Beyond a healthy pipeline, to achieve inclusion and individuality organizations also need to proactively measure how current employees feel about their individual impact, their ability to reach their potential, and their ability to collaborate across the organization.

Getting Beyond Episodic Care And Into Continuous Care

In the area of patient experience, several companies mentioned strategies that involve getting beyond a system of treating people simply when they’re sick—in the middle of an episode—to helping people better manage their health on an ongoing basis.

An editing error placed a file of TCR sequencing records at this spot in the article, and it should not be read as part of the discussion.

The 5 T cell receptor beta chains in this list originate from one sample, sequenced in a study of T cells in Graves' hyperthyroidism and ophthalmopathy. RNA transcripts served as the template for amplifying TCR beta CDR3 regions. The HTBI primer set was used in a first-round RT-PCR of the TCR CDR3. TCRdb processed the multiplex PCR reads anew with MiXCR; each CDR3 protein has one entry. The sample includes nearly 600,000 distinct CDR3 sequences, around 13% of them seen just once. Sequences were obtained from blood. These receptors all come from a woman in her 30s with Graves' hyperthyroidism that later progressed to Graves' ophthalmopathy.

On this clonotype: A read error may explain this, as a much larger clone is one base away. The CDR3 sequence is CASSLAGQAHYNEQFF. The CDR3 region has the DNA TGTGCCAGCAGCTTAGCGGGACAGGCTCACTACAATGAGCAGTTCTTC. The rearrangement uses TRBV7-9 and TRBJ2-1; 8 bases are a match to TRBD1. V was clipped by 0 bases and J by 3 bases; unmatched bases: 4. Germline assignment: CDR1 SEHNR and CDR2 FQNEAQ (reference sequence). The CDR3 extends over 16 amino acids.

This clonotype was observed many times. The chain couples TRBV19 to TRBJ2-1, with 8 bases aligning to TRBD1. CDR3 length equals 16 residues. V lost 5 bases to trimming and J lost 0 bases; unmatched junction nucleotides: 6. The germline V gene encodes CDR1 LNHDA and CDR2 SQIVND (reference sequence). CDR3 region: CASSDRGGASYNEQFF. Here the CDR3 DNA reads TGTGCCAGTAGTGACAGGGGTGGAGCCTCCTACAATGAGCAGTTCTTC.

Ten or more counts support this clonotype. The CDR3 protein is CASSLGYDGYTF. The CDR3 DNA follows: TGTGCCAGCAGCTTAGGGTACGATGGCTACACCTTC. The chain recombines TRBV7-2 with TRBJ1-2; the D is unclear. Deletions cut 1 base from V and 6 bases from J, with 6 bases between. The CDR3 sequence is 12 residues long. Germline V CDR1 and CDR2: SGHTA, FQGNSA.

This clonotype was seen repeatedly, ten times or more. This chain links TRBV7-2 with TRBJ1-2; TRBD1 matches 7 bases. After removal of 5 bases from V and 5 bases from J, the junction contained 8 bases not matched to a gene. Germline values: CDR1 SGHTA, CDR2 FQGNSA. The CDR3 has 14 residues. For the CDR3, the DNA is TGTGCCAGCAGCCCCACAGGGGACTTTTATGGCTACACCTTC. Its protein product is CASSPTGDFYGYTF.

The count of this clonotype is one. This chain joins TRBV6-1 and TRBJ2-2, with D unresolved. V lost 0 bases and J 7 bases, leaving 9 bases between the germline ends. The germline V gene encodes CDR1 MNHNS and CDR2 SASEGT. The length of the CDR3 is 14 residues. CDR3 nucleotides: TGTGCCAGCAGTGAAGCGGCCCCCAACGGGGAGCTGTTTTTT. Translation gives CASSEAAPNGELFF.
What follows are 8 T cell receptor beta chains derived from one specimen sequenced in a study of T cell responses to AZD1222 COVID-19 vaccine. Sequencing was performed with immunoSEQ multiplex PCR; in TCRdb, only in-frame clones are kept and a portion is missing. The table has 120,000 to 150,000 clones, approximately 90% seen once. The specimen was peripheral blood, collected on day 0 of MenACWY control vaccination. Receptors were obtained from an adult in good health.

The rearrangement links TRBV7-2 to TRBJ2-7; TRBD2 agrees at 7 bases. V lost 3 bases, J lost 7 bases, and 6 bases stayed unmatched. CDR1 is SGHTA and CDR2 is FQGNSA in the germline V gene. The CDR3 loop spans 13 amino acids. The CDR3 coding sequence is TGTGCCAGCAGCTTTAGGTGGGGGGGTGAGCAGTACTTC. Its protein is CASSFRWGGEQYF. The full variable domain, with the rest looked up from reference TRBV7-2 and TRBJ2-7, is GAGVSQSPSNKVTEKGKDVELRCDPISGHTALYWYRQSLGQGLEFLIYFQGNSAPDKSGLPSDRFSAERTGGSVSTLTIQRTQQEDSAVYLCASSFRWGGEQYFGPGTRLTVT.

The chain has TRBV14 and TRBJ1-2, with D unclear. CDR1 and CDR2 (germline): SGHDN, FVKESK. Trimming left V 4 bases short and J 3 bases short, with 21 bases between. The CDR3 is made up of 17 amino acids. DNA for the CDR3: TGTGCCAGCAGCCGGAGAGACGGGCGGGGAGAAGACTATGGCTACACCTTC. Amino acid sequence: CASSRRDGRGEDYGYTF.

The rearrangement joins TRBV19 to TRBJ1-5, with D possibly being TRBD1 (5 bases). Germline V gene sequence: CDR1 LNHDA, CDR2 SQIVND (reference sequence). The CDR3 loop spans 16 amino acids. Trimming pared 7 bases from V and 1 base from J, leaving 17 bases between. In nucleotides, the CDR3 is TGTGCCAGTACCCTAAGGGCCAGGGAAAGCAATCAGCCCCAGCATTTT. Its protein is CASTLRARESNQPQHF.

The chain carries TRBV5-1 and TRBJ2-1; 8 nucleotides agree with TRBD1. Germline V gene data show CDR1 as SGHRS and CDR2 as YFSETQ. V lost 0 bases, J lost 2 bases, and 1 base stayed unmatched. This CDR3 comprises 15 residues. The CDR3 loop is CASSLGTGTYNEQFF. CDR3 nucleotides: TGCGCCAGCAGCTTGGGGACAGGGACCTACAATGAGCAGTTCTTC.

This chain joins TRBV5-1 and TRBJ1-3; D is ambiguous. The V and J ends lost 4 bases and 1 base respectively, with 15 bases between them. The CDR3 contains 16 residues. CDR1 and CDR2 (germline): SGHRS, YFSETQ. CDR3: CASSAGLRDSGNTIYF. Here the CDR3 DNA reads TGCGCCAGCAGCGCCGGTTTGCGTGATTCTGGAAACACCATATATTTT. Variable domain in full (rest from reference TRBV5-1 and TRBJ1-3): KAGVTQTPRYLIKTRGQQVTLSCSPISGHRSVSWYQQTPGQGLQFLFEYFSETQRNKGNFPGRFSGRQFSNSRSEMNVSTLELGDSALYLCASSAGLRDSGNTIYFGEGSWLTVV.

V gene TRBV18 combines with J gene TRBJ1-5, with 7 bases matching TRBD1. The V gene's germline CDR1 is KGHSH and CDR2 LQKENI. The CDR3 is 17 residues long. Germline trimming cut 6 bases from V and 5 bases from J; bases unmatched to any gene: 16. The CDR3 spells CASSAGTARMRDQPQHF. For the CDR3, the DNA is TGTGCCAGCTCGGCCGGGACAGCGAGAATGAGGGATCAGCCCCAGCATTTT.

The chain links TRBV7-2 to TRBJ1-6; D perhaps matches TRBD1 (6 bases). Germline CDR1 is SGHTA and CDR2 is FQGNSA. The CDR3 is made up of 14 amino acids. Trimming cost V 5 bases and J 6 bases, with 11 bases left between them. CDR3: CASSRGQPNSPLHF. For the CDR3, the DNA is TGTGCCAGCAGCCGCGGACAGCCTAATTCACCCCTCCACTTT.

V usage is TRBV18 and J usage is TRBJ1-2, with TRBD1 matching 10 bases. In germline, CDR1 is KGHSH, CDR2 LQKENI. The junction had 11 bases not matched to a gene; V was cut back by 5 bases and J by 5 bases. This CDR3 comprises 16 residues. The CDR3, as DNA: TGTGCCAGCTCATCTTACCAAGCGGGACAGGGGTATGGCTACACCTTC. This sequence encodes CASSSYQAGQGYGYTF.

Gyasi Chisley, Senior Vice President for strategy and payment policy and innovation for UnitedHealthcare, said his organization is starting to change the ways it engages with patients as well as providers, in order to move toward continuous care. For example, last year UnitedHealthcare launched a program called Navigate for Me, which offers a life coach—not just a health coach—for members suffering from two or more chronic diseases.

“There's opportunity for us to keep healthcare at the forefront,” said Chisley, “Not just when you've made a New Year's resolution and you're trying to lose weight. Not just when you've been most unfortunately diagnosed with cancer. Not just when you’ve got that annual checkup. But you're thinking about your healthcare just like you're thinking about ‘I've got to go buy groceries this week.’”